Poverty, Water and Local Development

Poverty, Water and Local Development

WORKSHOP: This cross-continental and interdisciplinary workshop was jointly organised by the CLACSO-CROP Programme, Makerere University, The Nile Basin Programme (NBRP) and The Nordic Africa Institute (NAI).

28-30 November 2011 | Kampala, Uganda

Workshop programme

Over the last decades, the multilateral institutions and the development  agencies have promoted and strengthened a particular view of the relationship(s) between poverty, water, and development. In this conventional perspective, the fight against poverty is assumed to be a task that is essentially fulfilled by just providing water to the poor in order to meet their nutritional needs, cleaning and sanitation. In the 21st century, however, such an approach does not prevent the production, and reproduction of poverty through generations. 

Scholars from Africa and Latin America engaged in a fruitful exchange of views where common interests contrasted with different approaches and realities surrounding water allocation practices which were in general viewed as inequitable, inefficient, and unsustainable. The right to water emerged as an issue conditioned by quite different political and geographical situations on the two continents.

It was affirmed that since water is increasingly perceived as a scarce natural asset, “More Value per Drop" has become the new credo for achieving the same old goals. As a result, water governance institutions were seen as tacitly discriminating against poor households and economies. In order to create a socially equitable and sustainable development, the orthodox view of the water-poverty-development nexus was consistently questioned by participants who are critically questioning the status quo and seeking to accelerate the pace towards a paradigmatic change in the study of the multiple links among poverty, water, and development.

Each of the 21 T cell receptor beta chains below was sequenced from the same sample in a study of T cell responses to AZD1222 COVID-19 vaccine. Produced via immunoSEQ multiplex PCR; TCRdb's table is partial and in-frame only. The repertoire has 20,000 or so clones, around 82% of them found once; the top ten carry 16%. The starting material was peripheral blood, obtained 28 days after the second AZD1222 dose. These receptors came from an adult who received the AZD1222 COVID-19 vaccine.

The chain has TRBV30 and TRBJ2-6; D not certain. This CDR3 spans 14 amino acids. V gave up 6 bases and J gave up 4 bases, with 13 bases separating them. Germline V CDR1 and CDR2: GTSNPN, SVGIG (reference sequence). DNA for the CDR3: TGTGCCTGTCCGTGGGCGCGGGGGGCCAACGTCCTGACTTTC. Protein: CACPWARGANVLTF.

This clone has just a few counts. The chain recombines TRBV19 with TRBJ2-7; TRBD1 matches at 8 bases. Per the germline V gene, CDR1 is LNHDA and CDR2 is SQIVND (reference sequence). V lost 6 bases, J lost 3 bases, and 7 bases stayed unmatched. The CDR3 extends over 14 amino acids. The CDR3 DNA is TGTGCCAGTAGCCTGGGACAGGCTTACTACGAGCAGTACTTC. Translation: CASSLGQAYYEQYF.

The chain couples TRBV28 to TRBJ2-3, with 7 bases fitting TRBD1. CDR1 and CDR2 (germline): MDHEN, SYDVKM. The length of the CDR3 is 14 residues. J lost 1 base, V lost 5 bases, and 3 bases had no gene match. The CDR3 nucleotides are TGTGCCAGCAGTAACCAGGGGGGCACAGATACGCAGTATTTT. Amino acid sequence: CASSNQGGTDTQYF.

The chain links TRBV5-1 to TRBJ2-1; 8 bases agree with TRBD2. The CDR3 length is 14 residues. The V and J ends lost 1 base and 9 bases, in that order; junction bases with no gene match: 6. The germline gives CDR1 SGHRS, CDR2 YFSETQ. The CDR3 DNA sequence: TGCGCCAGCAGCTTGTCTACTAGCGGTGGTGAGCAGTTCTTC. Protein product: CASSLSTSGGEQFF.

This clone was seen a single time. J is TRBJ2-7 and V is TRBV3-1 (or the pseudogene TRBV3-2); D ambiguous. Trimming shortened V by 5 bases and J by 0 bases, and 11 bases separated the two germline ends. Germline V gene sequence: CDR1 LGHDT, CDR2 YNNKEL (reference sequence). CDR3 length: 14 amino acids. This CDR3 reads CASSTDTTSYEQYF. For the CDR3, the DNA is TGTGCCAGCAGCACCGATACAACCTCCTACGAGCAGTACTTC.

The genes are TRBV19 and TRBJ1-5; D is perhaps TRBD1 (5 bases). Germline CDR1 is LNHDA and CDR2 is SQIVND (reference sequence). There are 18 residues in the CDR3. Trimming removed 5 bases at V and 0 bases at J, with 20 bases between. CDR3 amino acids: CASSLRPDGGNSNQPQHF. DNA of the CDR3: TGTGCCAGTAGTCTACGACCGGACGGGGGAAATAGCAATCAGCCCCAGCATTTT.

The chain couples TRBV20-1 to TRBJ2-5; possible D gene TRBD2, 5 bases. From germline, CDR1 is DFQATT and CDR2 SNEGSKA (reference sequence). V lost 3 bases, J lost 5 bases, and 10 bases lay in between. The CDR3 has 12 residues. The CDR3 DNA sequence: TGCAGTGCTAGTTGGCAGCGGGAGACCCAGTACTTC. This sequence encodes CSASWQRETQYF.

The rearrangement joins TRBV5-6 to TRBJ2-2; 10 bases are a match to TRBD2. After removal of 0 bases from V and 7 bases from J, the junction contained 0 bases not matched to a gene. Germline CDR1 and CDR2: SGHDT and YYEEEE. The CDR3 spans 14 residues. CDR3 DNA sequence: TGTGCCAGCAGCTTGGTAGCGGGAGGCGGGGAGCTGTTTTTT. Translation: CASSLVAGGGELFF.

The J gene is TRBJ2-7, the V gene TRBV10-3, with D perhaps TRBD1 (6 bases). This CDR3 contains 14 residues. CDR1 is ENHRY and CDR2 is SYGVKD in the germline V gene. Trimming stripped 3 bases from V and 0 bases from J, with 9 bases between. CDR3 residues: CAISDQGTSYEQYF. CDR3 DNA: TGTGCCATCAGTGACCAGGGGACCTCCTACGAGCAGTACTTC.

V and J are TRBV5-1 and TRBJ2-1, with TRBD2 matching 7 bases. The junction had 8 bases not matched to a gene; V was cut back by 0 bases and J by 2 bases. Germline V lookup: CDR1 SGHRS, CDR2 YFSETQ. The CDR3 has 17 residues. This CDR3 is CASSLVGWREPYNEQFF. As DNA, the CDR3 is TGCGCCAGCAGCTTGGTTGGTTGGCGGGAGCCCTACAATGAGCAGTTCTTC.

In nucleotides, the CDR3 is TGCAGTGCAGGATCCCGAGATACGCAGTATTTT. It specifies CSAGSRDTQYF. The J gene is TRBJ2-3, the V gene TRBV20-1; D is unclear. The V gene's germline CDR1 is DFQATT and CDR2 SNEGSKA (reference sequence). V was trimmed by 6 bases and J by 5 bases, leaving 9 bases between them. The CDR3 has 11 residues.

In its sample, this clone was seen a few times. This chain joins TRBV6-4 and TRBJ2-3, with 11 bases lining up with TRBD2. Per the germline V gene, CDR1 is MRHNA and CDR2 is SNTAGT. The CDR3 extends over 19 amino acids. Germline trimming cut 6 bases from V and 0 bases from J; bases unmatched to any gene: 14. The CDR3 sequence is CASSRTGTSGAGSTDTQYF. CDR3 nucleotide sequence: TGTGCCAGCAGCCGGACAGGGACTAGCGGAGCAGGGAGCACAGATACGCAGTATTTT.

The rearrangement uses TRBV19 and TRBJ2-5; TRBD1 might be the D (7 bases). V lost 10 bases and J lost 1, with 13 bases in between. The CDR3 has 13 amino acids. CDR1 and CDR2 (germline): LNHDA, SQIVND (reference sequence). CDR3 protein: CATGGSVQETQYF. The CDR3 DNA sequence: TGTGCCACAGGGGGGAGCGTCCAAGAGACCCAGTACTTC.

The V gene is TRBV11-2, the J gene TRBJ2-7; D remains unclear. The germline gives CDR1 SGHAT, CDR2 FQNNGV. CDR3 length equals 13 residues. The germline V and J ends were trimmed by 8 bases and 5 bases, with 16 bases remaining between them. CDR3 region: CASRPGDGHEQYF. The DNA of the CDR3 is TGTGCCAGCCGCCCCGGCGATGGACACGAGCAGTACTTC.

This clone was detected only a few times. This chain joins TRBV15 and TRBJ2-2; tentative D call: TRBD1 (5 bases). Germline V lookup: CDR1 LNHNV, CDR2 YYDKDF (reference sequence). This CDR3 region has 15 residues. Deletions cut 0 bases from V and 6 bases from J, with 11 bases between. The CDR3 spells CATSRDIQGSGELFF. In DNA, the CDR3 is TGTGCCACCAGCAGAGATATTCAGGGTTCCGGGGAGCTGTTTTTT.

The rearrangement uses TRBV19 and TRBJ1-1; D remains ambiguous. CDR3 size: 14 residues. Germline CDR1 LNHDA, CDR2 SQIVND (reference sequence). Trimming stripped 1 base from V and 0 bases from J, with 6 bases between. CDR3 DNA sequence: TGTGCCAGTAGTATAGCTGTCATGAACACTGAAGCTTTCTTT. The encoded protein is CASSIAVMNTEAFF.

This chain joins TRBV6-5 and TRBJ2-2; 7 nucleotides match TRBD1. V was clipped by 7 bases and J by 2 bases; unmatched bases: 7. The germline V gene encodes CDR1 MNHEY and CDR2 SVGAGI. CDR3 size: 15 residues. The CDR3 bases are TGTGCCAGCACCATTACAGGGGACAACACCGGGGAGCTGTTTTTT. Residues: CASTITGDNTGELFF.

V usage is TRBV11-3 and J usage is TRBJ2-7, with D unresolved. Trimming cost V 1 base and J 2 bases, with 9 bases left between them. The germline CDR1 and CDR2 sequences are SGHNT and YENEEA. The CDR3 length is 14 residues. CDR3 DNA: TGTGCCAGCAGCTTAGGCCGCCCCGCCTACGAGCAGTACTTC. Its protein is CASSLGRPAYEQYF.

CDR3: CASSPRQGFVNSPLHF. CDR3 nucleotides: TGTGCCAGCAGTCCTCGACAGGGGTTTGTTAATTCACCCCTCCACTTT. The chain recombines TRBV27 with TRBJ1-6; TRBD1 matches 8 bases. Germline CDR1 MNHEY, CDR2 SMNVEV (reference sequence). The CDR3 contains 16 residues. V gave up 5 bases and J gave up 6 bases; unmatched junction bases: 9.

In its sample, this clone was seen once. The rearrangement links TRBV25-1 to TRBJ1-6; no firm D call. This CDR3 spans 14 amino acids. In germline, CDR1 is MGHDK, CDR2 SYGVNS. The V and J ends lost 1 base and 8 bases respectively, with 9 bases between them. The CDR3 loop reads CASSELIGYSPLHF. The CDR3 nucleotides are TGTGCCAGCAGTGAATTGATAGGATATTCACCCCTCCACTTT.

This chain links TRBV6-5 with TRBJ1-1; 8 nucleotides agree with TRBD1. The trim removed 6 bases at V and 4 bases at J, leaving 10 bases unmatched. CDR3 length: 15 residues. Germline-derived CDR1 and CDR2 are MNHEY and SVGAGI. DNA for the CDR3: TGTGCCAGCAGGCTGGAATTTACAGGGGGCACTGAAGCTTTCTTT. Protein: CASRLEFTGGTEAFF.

Seventeen academics from Africa (Ethiopia, Kenya, Sudan, Mauritius, Morocco, Tanzania and Uganda) and Latin America (Argentina, Bolivia, Brazil, Colombia, Ecuador, Mexico and Peru) were selected from 40 abstracts submitted. The results of these discussions and presentations will be edited by David Barkin (Autonomous Metropolitan University of Xochimilco, Mexico), Elma Montaña (National University of Cuyo, Argentina) and Edward K. Kirumira (Makerere University, Uganda) and published in the CROP International Studies in Poverty Research Series.

Call for papers - Kampala 2011


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